TAMPA — For retired Army intelligence officer D.J. Reyes, a scathing report by congressional Republicans accusing U.S. Central Command of manipulating intelligence churned up issues old and new.
But of greatest concern to Reyes and some other local intelligence experts is the reaction of leaders at CentCom and the nation's intelligence community to the complaints from career analysts described in the report.
"What troubles me more is the reporting of a 'toxic environment,' " said Reyes, a retired Army colonel now living in Tampa who was a director of intelligence under former CentCom commander Gen. David Petraeus and who worked closely with the intelligence directorate at the command.
The interim report, by the Joint Task Force on U.S. Central Command Intelligence Analysis, accuses CentCom leaders of manipulating intelligence to paint a rosier picture of the battle against the Islamic State group.
It contains results of an annual survey that describes a toxic work atmosphere where more than half of the analysts surveyed felt supervisors "distorted, suppressed or substantially altered analytic products" leading to "distortions of intelligence to fit a positive narrative."
The investigation covers what took place in the Joint Intelligence Center at CentCom's headquarters at MacDill Air Force Base as the Islamic State, also known as ISIS, began to roll across Syria and Iraq starting in the spring of 2014.
Intelligence leaders at the command knew about the concerns, according to the report, and that has intelligence experts like Reyes concerned.
"The negative feedback is significant and is an indication and warning of deeper issues that must be addressed and resolved," Reyes said. "The lack of immediate response by the CentCom intelligence leadership and the intelligence community to address and rectify these problems, I believe, creates an atmosphere of distrust and lack of respect."
A former senior CIA operations officer now living in Tampa agrees with Reyes that military and intelligence leaders should have reacted faster to the festering problems. The survey, for instance, was conducted from August to October 2015.
"This is a typical 'protecting the rice bowl' response that has occurred in the past," said Lora Griffith, referring to the body-count inflation of the enemy during the Vietnam War.
"No one wants to jeopardize their position on the totem pole by raising anything potentially negative in spite of the negative effect that their action or inaction may have on operations," she said. "I believe senior leadership in every office they named should be held accountable."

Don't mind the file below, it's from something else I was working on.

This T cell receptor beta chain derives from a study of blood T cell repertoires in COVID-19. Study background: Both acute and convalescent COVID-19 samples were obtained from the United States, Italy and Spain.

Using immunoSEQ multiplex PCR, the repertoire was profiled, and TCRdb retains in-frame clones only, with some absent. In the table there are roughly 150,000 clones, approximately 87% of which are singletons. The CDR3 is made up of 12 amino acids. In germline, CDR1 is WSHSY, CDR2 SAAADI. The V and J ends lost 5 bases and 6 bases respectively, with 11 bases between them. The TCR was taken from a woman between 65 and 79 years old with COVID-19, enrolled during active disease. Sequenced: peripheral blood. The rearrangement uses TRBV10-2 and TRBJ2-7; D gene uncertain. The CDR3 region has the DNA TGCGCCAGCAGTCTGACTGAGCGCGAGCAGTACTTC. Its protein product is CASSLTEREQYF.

Calling the report "groundbreaking," Griffith said it will put additional pressure on investigators from the Defense Department's Office of Inspector General, who are examining concerns that CentCom cooked the books on intelligence.
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"Because it was published ahead of the IG report, I believe that the IG is going to have to take a firmer stance," Griffith said.
The results of that investigation are expected by the end of the year.
In addition to raising concerns about manipulating intelligence, the report says there was "confusion and uncertainty" about procedures and processes implemented by the new CentCom intelligence leadership brought in by Lloyd Austin III when he assumed command of CentCom in March 2013.
The report also criticized CentCom's reliance on operational intelligence, derived from those in the field, over "more objective and better documented intelligence reporting … particularly when the changes only appeared to be made in a more optimistic direction."
Reyes, who worked with Petraeus during the invasion of Iraq in 2003 and during the surge of troops in 2007, said such tensions between analytical and operational intelligence are routine.
"The key is that the senior intelligence official is the honest broker between his team of … analysts and their efforts, and the operational chain of command," Reyes said. "I personally experienced this in Iraq as David Petraeus professionally challenged the analysts' various assessments."
Many of the tensions revealed in the report could have been avoided had CentCom's intelligence directorate retained rather than eliminated an internal system that allowed everyone to better understand why decisions were being made, one former CentCom intelligence analyst said.
In its report, the task force recommended that CentCom reduce confusion and dissatisfaction in the workforce by increasing awareness of what's going on there.
"But that's what my office did," said Mike Lortz, now a University of South Florida master's of business administration student who was a civilian intelligence process analyst at CentCom from 2006 to 2011.
"Our reports provided overall awareness of what the directorate of intelligence was doing."